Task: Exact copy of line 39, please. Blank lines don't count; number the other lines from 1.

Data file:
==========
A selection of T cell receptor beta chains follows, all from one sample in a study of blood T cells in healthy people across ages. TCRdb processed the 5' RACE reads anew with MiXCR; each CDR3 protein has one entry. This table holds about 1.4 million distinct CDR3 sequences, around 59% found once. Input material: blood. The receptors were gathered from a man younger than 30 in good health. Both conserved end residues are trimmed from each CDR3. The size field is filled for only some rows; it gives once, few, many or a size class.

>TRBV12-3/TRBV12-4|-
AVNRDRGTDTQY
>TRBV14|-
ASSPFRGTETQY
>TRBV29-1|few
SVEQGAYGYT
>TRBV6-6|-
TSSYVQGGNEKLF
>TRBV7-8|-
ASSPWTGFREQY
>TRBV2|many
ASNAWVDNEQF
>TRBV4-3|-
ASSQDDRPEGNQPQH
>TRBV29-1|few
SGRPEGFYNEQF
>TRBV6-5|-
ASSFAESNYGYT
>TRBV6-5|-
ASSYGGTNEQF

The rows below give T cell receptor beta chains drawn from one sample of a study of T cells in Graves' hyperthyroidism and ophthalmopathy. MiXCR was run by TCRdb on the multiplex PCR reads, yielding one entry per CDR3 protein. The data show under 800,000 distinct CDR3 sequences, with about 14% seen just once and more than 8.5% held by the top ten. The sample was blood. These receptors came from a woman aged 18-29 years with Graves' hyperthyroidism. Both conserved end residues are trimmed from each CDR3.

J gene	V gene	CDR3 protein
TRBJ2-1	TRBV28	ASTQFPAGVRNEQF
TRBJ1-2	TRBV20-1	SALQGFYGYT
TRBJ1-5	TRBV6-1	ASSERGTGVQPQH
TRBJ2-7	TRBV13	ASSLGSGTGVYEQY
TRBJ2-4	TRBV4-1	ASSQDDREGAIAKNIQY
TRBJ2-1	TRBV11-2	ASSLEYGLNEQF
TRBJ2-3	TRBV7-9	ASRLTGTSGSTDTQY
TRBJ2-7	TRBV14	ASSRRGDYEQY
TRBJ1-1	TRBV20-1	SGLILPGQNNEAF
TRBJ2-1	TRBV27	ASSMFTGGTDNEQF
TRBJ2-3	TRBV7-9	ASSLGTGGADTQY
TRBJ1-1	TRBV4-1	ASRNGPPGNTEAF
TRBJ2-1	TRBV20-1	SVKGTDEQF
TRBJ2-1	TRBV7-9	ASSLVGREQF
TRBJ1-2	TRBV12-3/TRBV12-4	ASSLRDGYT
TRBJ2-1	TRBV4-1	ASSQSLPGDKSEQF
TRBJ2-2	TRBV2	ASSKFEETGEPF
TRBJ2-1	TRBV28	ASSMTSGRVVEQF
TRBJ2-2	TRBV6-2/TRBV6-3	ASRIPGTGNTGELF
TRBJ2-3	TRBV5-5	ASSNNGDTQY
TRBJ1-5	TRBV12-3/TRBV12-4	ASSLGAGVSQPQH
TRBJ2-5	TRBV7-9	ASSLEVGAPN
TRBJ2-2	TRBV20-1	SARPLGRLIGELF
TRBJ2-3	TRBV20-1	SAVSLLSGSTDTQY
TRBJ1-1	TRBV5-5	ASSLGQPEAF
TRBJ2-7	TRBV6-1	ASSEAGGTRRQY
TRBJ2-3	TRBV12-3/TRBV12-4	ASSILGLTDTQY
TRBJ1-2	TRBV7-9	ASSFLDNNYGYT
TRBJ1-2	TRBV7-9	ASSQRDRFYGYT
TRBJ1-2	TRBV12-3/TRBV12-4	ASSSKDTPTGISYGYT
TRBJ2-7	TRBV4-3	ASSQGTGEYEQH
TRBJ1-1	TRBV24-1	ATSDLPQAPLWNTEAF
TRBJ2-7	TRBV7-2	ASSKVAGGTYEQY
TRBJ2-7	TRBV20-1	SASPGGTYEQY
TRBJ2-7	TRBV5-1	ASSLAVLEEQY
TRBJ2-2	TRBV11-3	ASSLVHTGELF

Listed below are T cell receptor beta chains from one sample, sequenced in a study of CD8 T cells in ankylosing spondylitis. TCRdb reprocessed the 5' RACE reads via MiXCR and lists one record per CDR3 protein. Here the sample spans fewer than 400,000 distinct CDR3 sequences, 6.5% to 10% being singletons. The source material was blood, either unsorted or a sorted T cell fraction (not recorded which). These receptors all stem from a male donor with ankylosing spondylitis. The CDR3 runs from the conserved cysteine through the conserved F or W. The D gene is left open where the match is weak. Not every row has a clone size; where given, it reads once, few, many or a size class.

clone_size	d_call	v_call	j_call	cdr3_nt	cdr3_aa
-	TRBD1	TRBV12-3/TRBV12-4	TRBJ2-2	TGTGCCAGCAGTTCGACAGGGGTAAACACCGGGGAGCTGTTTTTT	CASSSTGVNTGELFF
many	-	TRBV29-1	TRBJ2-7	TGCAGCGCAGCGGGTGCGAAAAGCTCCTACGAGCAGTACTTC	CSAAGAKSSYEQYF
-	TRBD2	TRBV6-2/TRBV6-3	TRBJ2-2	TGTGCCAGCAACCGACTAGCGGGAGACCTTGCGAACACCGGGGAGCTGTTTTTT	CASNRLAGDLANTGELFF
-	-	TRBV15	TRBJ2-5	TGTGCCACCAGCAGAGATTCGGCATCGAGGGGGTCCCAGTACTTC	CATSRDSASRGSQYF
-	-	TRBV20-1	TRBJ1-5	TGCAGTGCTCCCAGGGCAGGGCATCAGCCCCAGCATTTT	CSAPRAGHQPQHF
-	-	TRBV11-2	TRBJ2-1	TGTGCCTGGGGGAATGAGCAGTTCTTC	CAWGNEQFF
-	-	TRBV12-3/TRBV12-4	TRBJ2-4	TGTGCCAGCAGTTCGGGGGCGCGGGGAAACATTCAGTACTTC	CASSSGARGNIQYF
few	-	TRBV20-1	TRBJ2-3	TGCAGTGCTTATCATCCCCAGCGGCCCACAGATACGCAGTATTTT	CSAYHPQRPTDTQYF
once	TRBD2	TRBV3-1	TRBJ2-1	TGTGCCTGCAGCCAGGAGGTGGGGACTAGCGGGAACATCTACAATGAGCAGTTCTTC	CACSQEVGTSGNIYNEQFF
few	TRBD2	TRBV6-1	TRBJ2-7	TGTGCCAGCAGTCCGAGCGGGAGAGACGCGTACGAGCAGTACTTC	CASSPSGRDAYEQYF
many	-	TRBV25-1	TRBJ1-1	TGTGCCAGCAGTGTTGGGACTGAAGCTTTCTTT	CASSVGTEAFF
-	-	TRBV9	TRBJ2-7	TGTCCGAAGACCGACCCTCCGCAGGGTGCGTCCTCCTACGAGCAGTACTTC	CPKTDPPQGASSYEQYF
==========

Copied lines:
TRBJ2-1	TRBV4-1	ASSQSLPGDKSEQF